Columnist Leonard David

China's Rover on the Far Side of the Moon Is Heading for New Lunar Territory

China's Chang’e 4 lander on the lunar far side, as observed by the mission's Yutu 2 rover.
China's Chang’e 4 lander on the lunar far side, as observed by the mission's Yutu 2 rover. (Image credit: CNSA/CLEP)

"Over the past 60 years, we've made a lot of achievements," Wu said, "but there is still a large distance from the world space powers. We must speed up our pace."

"At the end of this year, we are going to launch the Chang'e 5 probe," Wu said in the CCTV interview. "It will take samples on the moon surface and return to the Earth. China will become the third country that is capable of such a task after the United States and Russia. Next year, we will launch a Mars probe, which will orbit around Mars, land on it and probe it."

Rover nap, sleep session

Yutu 2 and the Chang'e 4 lander launched together on Dec. 8, 2018, and on Jan. 2 made the first-ever soft landing on the lunar far side. The mission touched down on the floor of Von Karman Crater, inside the huge South Pole-Aitken Basin.

The lunar rover had a nap in January, started its second sleep on Feb. 11, and reawakened on Feb. 28. "Currently, it is in normal condition," said Wu.

Each lunar night is 14 Earth days long. During these dark stretches, temperatures on the moon's surface can drop to minus 310 degrees Fahrenheit (minus 190 degrees Celsius), "a temperature that all components, parts and electronic components cannot stand," Wu explained. "So, we let it sleep for a while, ensuring it to spend the night safely."

Related: China's Chang'e 4 Moon Farside Mission in Pictures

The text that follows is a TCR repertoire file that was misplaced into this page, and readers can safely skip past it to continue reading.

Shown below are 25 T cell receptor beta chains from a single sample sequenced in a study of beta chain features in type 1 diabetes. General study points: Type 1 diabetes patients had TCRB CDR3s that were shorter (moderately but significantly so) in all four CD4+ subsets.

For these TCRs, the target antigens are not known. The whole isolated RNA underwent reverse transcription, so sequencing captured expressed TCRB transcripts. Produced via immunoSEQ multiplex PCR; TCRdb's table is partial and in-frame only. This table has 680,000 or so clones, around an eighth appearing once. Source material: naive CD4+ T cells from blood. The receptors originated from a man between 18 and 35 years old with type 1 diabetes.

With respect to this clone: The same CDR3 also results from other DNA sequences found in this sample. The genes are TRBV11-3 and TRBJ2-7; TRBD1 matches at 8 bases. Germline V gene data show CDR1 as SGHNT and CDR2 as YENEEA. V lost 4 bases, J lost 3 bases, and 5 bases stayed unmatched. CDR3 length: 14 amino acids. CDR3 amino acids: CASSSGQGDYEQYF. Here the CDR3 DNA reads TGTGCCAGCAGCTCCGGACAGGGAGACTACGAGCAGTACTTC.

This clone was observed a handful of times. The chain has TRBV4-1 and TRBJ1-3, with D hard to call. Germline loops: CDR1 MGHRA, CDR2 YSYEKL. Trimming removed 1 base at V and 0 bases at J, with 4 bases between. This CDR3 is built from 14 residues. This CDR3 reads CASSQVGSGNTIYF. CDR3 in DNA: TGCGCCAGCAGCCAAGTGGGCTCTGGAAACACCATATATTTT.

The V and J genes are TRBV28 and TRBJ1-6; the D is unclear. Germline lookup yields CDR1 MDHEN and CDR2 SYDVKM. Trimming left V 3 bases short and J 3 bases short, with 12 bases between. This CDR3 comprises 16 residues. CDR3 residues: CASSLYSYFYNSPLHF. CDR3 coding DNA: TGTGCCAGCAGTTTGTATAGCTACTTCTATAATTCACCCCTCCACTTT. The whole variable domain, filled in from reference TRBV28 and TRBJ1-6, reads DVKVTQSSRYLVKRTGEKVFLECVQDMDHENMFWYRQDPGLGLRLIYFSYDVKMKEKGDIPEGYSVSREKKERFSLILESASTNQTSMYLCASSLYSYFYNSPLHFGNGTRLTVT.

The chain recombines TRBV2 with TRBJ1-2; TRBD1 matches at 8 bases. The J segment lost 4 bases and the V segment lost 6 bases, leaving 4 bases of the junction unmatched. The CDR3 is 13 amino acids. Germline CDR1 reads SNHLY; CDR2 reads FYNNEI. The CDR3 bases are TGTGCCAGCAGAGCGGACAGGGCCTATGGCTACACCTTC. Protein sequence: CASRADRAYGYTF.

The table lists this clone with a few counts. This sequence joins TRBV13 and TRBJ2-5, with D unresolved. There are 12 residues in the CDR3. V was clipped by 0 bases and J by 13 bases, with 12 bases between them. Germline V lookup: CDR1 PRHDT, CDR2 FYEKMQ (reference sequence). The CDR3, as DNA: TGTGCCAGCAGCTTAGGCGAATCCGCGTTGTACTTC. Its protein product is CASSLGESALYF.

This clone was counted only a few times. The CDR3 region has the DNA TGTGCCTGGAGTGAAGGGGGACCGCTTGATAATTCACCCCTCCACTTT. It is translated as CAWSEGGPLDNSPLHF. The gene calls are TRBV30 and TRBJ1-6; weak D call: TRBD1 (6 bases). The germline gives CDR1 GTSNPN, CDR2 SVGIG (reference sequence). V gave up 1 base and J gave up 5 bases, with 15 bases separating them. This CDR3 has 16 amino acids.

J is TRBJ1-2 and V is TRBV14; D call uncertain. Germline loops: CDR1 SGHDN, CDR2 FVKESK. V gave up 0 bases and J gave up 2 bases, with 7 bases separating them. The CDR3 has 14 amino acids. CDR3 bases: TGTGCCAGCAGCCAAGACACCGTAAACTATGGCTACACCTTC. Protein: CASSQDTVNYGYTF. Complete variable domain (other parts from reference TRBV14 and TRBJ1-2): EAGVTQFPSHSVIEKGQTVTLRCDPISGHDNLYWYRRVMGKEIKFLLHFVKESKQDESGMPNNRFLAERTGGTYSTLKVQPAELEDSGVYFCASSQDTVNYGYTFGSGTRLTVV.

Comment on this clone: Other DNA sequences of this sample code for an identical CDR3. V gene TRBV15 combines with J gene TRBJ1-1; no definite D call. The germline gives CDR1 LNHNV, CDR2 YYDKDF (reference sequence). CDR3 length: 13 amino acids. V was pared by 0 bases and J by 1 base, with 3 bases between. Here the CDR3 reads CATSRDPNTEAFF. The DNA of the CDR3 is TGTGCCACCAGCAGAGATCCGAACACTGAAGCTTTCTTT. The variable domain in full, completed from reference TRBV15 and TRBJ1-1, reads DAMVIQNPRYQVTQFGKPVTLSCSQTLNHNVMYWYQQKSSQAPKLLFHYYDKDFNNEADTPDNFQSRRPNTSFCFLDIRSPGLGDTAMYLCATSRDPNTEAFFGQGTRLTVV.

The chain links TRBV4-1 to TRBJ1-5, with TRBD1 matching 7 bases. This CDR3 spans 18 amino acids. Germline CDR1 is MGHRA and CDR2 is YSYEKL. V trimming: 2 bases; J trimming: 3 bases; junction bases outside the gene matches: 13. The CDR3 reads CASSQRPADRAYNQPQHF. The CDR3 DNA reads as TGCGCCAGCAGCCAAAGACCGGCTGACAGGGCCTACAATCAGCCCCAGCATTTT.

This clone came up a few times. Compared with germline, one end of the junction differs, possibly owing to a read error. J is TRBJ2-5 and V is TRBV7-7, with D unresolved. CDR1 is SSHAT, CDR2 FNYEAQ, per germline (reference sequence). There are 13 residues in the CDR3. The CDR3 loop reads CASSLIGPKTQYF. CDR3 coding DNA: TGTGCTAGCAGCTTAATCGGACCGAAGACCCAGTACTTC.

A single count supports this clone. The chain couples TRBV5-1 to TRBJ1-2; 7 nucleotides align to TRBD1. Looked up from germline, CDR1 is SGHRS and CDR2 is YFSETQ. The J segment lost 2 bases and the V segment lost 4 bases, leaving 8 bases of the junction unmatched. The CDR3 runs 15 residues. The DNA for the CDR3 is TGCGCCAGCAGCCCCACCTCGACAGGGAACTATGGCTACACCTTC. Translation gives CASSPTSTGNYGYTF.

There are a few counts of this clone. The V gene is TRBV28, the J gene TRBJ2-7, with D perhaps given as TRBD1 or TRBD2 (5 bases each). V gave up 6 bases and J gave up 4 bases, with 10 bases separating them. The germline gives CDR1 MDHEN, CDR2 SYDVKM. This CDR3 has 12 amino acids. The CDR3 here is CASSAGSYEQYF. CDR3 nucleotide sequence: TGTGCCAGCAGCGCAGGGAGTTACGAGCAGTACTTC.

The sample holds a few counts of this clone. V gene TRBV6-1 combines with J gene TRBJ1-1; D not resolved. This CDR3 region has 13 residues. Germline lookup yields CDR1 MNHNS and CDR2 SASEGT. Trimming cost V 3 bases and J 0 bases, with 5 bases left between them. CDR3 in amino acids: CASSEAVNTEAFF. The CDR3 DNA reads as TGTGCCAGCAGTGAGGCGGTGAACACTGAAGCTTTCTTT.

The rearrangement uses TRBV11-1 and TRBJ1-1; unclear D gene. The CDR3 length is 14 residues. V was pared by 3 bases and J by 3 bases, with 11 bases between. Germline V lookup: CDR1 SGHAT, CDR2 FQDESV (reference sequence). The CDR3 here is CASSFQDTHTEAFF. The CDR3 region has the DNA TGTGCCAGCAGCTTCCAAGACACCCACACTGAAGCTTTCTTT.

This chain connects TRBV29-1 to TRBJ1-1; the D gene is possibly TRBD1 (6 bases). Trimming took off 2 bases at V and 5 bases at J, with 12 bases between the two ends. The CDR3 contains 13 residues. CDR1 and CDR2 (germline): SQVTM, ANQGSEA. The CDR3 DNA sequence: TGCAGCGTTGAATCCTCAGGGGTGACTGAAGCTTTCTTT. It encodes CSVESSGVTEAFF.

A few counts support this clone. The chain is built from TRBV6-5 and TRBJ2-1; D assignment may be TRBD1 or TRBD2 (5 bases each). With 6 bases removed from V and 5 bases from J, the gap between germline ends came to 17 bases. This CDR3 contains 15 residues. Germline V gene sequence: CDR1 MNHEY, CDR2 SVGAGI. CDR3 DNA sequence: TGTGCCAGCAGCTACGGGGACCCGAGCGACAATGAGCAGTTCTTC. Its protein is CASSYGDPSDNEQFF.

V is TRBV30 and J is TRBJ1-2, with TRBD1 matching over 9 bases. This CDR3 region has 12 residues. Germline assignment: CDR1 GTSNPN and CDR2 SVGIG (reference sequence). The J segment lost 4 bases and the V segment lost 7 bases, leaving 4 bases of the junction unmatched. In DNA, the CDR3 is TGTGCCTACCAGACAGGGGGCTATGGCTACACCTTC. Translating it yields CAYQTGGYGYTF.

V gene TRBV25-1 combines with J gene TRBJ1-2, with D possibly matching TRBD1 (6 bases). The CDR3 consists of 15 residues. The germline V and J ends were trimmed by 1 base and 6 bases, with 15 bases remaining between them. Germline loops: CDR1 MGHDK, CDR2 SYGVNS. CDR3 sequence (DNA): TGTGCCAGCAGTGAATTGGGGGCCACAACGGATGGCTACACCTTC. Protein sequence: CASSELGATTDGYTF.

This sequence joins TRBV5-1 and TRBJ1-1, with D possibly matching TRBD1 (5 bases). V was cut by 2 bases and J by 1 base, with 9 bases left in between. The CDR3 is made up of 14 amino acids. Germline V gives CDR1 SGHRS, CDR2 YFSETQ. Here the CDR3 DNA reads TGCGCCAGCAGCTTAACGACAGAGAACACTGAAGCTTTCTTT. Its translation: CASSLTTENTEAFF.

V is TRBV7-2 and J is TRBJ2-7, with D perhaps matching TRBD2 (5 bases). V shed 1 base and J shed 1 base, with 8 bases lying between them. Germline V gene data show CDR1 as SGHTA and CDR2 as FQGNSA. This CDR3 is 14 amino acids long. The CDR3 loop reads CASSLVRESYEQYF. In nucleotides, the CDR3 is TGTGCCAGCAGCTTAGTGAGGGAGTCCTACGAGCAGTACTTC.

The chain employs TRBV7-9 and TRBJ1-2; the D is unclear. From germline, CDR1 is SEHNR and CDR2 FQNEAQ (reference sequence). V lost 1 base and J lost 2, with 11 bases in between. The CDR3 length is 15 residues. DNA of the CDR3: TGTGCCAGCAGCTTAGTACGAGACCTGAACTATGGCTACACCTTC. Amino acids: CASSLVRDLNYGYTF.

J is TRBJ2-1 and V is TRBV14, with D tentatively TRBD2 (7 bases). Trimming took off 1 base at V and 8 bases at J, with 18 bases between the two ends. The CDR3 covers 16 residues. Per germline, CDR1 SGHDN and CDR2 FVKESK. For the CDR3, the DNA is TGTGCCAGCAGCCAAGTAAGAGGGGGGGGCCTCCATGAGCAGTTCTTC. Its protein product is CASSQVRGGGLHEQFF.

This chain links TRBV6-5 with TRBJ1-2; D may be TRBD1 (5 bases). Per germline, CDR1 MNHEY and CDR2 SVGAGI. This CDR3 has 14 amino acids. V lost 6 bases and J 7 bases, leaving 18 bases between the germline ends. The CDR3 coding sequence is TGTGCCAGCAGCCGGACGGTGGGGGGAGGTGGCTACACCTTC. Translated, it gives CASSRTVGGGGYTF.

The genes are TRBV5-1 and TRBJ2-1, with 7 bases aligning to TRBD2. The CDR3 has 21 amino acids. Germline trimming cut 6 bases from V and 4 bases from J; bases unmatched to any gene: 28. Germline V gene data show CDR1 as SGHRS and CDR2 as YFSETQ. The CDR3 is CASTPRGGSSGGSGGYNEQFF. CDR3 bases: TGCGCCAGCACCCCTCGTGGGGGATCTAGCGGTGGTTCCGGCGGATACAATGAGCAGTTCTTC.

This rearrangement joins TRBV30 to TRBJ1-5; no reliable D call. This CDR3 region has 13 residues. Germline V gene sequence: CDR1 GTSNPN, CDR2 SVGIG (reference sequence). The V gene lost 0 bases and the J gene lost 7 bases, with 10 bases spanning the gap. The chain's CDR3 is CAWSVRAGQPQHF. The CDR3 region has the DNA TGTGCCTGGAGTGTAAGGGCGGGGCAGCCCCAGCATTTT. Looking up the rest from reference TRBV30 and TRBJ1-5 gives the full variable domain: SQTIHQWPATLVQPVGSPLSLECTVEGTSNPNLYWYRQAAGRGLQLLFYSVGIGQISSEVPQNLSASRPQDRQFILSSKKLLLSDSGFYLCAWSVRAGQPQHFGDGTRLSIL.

The Yutu 2 rover, photographed by the Chang'e 4 lander. (Image credit: CNSA/CLEP)

According to a CGTN story, Wu added that "the road condition is not good with potholes and obstacles on it. But please rest assured we will ensure its safety."

Wu took part in opening the second session of the 13th National Committee of the Chinese People's Political Consultative Conference (CPPCC) on Sunday (March 3).

Leonard David is author of the forthcoming book, "Moon Rush: The New Space Race" to be published by National Geographic in May 2019. A longtime writer for, David has been reporting on the space industry for more than five decades. Follow us @Spacedotcom or Facebook. This version of the story published on

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Leonard David
Space Insider Columnist

Leonard David is an award-winning space journalist who has been reporting on space activities for more than 50 years. Currently writing as's Space Insider Columnist among his other projects, Leonard has authored numerous books on space exploration, Mars missions and more, with his latest being "Moon Rush: The New Space Race" published in 2019 by National Geographic. He also wrote "Mars: Our Future on the Red Planet" released in 2016 by National Geographic. Leonard  has served as a correspondent for SpaceNews, Scientific American and Aerospace America for the AIAA. He has received many awards, including the first Ordway Award for Sustained Excellence in Spaceflight History in 2015 at the AAS Wernher von Braun Memorial Symposium. You can find out Leonard's latest project at his website and on Twitter.